The experimental design is similar to the one reported previously.7 Briefly, we studied a total of 220 LNs from 28 consecutive patients with CRC (two Dukes’ A, 11 Dukes’ B, 15 Dukes’ C) from our diagnostic routine workload. The nodes were sampled in the fresh state immediately after surgery. Half of each resected LN was snap frozen at −152°C, and the other half was fixed for 24 hours in 10% formalin and embedded in paraffin wax (each LN individually). There were 35 extra frozen LNs without corresponding paraffin wax embedded material from 13 patients because the paraffin wax embedded tissue (PET) had been fully used for diagnostic purposes before the molecular study was carried out. In six other patients, there was insufficient frozen tissue (FT) for successful PCR amplification, resulting in an extra 18 paraffin wax embedded nodes being available for study, with no frozen equivalents. An important aspect of our study design was the inclusion of appropriate controls. We incorporated both frozen and paraffin wax embedded material from nine LNs taken from patients diagnosed with diverticulitis and no history of cancer, to serve as negative control samples. We also included the histologically positive LNs from patients with Dukes’ C CRC (again, both FT and PET nodal tissues from these patients) and the DLD-1 cell line as positive controls.

RNA extraction

The Paraffin Block RNA isolation kit (Ambion Inc, Austin, Texas, USA) was used to extract RNA from paraffin wax embedded LNs. Total RNA was extracted from frozen LNs with Tri Reagent® (Molecular Research Center Inc, Cincinnati, Ohio, USA), according to the manufacturer’s recommended protocol. DNase I treatment was incorporated to eliminate genomic DNA contamination of the RNA extract. Total RNA from the DLD-1 CRC cell line was isolated in a similar manner to serve as a positive control for the cDNA synthesis and R-PCR steps.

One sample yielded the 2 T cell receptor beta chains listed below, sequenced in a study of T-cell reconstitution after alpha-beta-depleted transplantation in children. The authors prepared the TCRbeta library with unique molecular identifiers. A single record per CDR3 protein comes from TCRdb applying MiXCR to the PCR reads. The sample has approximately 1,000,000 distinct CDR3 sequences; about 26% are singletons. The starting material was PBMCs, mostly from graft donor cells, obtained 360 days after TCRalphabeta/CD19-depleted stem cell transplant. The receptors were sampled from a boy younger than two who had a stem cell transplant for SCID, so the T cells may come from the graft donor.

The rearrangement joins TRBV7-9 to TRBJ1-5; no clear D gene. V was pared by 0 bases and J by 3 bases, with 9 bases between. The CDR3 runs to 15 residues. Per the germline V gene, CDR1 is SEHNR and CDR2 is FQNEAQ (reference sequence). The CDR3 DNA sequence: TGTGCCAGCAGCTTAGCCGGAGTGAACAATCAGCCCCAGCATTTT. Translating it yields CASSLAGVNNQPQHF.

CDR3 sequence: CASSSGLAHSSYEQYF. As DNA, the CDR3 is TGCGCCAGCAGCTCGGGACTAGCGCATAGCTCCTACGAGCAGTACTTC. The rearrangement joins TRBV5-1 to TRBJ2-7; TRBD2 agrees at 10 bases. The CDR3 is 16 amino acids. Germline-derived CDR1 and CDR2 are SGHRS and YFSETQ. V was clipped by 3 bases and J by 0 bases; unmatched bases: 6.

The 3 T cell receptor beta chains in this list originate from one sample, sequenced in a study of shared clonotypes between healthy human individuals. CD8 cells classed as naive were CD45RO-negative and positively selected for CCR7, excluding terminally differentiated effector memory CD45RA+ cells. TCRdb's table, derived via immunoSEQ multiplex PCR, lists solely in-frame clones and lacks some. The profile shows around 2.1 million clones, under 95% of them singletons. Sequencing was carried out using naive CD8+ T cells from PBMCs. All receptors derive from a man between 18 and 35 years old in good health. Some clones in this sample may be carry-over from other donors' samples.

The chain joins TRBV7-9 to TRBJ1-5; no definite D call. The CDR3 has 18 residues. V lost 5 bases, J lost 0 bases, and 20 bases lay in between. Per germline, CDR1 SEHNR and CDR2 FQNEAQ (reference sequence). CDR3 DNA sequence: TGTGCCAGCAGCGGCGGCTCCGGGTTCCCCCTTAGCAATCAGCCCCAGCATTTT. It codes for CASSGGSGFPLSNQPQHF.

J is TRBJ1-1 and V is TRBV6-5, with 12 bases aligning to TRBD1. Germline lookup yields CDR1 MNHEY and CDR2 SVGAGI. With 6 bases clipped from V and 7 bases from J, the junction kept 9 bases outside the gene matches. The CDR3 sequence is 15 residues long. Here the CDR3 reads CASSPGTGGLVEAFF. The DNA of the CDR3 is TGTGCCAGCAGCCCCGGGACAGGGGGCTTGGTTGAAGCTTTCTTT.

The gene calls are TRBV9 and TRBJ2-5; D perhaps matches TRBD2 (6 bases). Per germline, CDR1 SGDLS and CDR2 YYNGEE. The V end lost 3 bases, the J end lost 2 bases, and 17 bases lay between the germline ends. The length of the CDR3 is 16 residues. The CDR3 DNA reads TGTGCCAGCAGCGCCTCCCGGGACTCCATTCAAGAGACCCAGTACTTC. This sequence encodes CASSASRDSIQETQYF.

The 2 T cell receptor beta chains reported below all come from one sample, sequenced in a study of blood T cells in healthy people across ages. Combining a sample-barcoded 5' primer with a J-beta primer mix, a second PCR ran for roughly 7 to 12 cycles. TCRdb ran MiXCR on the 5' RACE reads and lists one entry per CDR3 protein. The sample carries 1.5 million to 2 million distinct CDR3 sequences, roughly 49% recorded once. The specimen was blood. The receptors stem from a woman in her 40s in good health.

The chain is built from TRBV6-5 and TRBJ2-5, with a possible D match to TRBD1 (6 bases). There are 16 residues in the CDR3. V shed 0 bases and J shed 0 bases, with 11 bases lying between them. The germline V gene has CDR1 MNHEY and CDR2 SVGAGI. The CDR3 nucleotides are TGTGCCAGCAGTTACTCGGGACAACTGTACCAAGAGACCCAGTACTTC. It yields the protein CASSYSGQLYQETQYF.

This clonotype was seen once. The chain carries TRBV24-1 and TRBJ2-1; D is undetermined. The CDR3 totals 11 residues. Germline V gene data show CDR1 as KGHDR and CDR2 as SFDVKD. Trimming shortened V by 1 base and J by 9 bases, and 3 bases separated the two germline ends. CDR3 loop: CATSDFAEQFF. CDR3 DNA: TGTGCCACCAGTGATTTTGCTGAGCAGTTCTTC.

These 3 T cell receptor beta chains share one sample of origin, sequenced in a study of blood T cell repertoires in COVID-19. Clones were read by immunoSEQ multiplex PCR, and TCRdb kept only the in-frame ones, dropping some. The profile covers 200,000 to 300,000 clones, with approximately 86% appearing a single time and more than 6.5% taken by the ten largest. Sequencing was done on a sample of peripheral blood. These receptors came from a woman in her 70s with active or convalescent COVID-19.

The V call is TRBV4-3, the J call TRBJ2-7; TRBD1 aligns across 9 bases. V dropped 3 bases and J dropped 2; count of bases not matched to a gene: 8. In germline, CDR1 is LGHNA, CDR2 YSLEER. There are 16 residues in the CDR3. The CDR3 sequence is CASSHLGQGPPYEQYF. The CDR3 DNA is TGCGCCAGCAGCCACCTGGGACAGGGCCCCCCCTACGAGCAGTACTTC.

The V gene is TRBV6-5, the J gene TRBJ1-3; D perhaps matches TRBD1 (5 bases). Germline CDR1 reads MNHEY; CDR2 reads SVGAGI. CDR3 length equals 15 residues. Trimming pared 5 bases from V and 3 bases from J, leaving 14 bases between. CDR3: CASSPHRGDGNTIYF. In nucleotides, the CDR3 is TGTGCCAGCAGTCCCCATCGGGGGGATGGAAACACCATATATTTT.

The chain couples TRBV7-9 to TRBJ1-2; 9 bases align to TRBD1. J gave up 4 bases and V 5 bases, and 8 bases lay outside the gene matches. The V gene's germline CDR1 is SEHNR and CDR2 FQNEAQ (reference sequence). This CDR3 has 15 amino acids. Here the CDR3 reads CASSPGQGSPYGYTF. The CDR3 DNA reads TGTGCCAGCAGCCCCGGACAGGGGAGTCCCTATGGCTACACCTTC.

RT-PCR

RT-PCR was performed using the Advantage™ RT-PCR kit (Clontech Laboratories, Palo Alto, California, USA). The optimal RT-PCR was carried out in a reaction consisting of 8 U of Moloney murine leukaemia virus reverse transcriptase, Moloney murine leukaemia virus buffer, 4 pmol/μl of random hexamers, 0.5 mmol/litre of dNTPs, 10 nmol/litre of dithiothreitol, 1.2 U/μl of RNase inhibitor, and 1 μg of total RNA, made up to 25 μl with diethyl pyrocarbonate treated water. Reaction tubes were incubated at 70°C for five minutes, 42°C for 60 minutes, and 95°C for 5 minutes.

A separate RT-PCR run for the nodal expression of the housekeeping abl gene,15 which serves as an internal control for the RNA extraction and cDNA synthesis steps, was carried out.

Quantitative R-PCR

R-PCR was carried out using SYBR Green I chemistry and the LightCycler Instrument. We used SYBR Green I chemistry rather than hybridisation probes to gain the additional flexibility for parallel (simultaneous) validation of several genes.

R-PCR amplification was carried out in 10 μl of reaction mixture consisting of 0.5 μmol/litre of primer pairs, as described in our previous study.7,16–18 Template cDNA (1 μl) was added to the reaction mixture (LightCycler FastStart DNA Master SYBR Green I; Roche Diagnostics GmbH, Mannheim, Germany), which contained FastStart Taq DNA polymerase, reaction buffer, dNTP mix (with dUTP instead of dTTP), SYBR Green I dye, FastStart enzyme, and 3 mmol/litre MgCl2 for the CEA and GCC reaction or 4 mmol/litre MgCl2 for the CK20 reaction.

The emitted fluorescence was captured and analysed using the LightCycler analysis software version 3.5. The crossing points (Ct), the beginning of the exponential phase during amplification cycles for each reaction, were determined by the second derivative maximum algorithm and arithmetic baseline adjustment.